Dorothy really is 80 years young, as Maud turns 109

Dorothy McKee, left, on her 80th birthday meets Maud Nicholl on her 109th as both celebrate the date at the Tullyglass hotel. Pic Colm Lenaghan/Pacemaker
Dorothy McKee, left, on her 80th birthday meets Maud Nicholl on her 109th as both celebrate the date at the Tullyglass hotel. Pic Colm Lenaghan/Pacemaker

Eightieth birthdays are so common nowadays and 80-year-olds can seem so vibrant that it almost seems a normal anniversary.

Even so, anyone reaching that 80th milestone could be forgiven for thinking that they are getting on a bit.

On Tuesday, however, one new octogenarian celebrating her entry into her ninth decade, at the Tullyglass hotel near Ballymena, was given reason to think that she is not old at all.

For Dorothy McKee found that someone much more senior was also marking their birthday at the same venue — someone almost three decades older.

Dorothy, from Curran near Magherafelt, was born on July 3 1938, 29 years after Maud Nicholl, who was born on the same day in 1909.

Maud, from Ballymena, was also celebrating the date at Tullyglass, and the News Letter brought the 80-year-old and 109-year-old together for a photograph.

When Maud, thought to be Northern Ireland’s oldest person, realised that they shared a birthday she jokingly asked: “Who’s older?”

Both women have early memories of the two world wars, in Maud’s case the 1914-18 Great War (it only got the name First World War after there was a second), in Dorothy’s the 1939-45 war.

Asked about the former, Maud told this newspaper: “I don’t remember much about it. I remember soldiers being about, marching about. I was very young.”

Dorothy, when asked if she remembers the later global conflict, says firmly that she does (she was seven when it ended), and then says that otherwise she has lived through a privileged period in history: “It was a good time.”

Maud is now very hard of hearing but still full of life, and living independently (she never married and her last surviving close relative, her brother, died many years ago).

“I am still in living in the same house, although I was out of it for a while, but I am back into it again — would you believe that? And it’s a lovely place,” she says.

On Tuesday, as Maud enjoyed lunch at Tullglass with neighbours, friends and fellow members of Wellington Presbyterian Church, we asked about her first memories. She replied: “I remember playing about in the yard and the horses. And hanging about with my friends.”

She speaks about her friend Doreen, who lived beside her.

“I went to Galgorm school and then went into town school but she went to Cambridge House.”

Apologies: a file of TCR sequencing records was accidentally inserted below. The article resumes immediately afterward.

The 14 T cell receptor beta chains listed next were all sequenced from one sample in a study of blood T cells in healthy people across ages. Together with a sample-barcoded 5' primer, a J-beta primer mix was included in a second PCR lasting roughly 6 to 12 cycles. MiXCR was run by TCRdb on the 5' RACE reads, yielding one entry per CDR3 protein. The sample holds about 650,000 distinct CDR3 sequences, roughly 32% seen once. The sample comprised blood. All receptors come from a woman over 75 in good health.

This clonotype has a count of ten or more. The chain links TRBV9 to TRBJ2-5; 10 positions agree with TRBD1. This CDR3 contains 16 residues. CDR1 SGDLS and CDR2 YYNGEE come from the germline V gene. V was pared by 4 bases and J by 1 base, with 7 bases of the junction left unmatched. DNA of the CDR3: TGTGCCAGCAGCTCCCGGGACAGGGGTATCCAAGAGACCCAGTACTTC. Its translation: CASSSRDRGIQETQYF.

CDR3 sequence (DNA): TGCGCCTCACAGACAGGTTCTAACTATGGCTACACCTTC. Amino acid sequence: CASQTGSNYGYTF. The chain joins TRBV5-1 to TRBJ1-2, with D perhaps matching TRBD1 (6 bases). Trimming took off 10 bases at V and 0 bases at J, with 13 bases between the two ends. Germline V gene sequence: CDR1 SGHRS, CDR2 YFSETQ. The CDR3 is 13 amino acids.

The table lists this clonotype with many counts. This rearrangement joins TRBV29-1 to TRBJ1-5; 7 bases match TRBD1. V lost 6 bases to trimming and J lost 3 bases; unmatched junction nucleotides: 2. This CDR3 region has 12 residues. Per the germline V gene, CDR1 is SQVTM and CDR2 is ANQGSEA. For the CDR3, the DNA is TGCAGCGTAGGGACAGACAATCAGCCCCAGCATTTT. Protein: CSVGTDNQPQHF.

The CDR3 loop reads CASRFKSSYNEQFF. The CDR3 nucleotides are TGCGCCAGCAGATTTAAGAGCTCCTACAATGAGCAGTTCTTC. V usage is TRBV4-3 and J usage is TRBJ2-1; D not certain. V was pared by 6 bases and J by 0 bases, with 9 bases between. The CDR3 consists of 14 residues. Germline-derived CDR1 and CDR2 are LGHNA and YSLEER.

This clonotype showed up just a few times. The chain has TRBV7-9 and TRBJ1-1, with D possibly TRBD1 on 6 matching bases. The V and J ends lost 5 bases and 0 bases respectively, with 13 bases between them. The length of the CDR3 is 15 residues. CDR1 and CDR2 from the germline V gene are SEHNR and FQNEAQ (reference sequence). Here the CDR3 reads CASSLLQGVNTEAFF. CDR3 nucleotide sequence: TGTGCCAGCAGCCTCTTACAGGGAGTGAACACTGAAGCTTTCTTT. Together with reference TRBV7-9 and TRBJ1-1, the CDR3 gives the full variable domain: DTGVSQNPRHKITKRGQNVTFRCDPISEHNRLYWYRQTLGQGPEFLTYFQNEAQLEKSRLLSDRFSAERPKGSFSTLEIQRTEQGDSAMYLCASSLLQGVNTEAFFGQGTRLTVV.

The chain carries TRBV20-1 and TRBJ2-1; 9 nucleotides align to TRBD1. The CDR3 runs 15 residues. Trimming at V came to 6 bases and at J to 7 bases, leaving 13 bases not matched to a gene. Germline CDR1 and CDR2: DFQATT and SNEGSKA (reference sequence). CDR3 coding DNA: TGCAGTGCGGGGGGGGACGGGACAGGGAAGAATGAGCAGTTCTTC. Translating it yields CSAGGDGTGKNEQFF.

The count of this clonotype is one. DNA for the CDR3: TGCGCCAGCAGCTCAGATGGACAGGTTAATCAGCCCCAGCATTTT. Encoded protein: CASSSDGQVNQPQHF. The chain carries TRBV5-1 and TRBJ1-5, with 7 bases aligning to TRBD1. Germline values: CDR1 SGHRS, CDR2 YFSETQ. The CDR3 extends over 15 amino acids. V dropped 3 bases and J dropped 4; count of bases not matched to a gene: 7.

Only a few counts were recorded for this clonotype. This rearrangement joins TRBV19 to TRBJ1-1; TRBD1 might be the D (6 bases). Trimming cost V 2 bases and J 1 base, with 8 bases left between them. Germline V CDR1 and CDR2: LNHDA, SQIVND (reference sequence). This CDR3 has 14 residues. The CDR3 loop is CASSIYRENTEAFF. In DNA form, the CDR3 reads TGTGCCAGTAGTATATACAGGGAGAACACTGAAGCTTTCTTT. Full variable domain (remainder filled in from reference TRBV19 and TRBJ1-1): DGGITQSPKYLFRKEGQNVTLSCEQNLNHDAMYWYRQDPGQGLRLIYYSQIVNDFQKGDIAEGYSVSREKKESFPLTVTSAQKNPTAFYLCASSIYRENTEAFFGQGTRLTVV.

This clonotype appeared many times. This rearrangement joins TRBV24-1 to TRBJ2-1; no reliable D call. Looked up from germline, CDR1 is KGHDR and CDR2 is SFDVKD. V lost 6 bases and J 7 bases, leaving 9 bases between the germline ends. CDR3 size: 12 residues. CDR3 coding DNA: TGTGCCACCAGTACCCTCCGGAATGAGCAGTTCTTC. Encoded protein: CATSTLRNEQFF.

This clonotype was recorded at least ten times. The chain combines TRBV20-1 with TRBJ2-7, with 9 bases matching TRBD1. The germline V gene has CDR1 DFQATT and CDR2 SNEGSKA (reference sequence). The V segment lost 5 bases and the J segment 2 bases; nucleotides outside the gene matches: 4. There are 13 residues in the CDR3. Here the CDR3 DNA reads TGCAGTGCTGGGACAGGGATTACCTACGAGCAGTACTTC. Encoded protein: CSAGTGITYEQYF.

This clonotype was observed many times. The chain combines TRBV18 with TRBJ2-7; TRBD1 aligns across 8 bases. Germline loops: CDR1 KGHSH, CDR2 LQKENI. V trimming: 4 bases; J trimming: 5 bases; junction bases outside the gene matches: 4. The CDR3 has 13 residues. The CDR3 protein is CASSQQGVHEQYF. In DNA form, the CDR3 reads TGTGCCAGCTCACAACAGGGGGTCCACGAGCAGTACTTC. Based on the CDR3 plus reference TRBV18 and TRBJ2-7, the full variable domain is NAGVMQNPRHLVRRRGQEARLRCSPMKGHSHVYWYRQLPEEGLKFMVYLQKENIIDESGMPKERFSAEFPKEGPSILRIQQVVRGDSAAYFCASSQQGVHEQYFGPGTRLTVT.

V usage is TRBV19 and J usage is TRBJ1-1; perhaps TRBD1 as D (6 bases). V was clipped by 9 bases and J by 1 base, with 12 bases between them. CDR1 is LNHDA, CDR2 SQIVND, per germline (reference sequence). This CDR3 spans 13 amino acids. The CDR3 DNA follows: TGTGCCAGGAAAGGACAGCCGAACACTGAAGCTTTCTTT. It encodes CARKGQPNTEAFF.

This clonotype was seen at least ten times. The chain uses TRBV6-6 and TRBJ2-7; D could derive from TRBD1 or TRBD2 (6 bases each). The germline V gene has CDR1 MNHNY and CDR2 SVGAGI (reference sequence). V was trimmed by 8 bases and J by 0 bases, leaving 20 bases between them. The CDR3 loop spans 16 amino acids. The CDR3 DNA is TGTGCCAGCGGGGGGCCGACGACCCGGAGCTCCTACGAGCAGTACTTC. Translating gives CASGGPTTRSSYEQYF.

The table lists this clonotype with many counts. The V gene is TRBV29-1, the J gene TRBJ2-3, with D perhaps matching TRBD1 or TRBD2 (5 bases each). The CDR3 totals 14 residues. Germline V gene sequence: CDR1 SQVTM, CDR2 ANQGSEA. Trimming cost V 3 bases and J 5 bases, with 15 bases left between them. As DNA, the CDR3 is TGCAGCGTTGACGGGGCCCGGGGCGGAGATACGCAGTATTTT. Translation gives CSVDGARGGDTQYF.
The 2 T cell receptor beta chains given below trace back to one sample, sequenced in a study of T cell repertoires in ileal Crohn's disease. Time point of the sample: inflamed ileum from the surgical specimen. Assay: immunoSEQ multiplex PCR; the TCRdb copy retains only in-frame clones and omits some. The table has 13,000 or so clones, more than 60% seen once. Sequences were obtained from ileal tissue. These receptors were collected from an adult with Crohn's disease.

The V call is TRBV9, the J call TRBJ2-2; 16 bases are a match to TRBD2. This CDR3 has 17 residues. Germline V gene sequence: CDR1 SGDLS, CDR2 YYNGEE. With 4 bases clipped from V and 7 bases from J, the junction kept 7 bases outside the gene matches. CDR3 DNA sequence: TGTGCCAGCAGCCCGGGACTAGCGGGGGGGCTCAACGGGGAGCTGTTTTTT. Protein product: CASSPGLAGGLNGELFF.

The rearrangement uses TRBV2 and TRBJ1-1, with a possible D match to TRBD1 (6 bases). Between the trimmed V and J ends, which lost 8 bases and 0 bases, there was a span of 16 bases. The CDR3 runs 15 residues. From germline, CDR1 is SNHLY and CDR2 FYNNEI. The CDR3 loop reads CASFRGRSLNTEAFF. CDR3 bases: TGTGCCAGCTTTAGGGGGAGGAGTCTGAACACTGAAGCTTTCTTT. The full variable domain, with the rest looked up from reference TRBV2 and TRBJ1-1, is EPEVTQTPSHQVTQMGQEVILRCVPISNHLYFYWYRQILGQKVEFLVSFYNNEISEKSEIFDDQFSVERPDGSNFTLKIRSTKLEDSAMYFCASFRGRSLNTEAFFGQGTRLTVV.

Maud was thrown into helping look after the family as a child.

“My mother died and then I had to stay at home and look after the house and do all the work, baking and cooking and everything.”

• MILESTONES MAUD HAS LIVED THROUGH SINCE 1909

There are now very few people alive who lived at all during the First World War, which ended in November 1918 — even someone born in its final weeks would now be aged 100 or about to turn so.

Maud Nicholl was not only alive through the whole of the Great War, she was aged five when it began in August 1914.

Herbert Henry Asquith was prime minister of the UK on her birth date of July 3, 1909.

There were no radio stations then (they began to emerge in the 1920s) and no BBC (it was founded in 1922).

There was some emerging film but no cinemas in 1909 — movies also did not take off until the 1920s.

Widespread access to television was still half a century in the future.

By 1909, photographs had been around for more than 60 years but were still rare in newspapers and magazines.

The telephone had been invented but was still in its infancy and not widely used.

Cars were also an established modern invention by 1909, but widespread ownership was still decades away. The Ford Model T had been produced the previous year, 1908, which was thought to be the first affordable car.

The first flight had only happened in 1903 so planes were still rare in 1909 but would soon play a significant role in World War I.

Steam ships such as the Titanic, which sank in 1912, before Maud turned three, were seen as stunning examples of modern industrial prowess that made crossing the Atlantic easy for the first time.

Northern Ireland did not even exist until Maud was aged 12, with the partition of Ireland in 1921.

She was a woman of 30 when the Second World War began in September 1939 and in her 40s when the Queen began her long reign in 1952.

Maud had just turned 60, which was then considered retirement age (she worked for a while in a laundry), when man first stepped on the moon in July 1969, almost half a century ago.

She was a similar age as the Troubles began to emerge and was approaching her nineties when the 1998 Belfast Agreement was signed.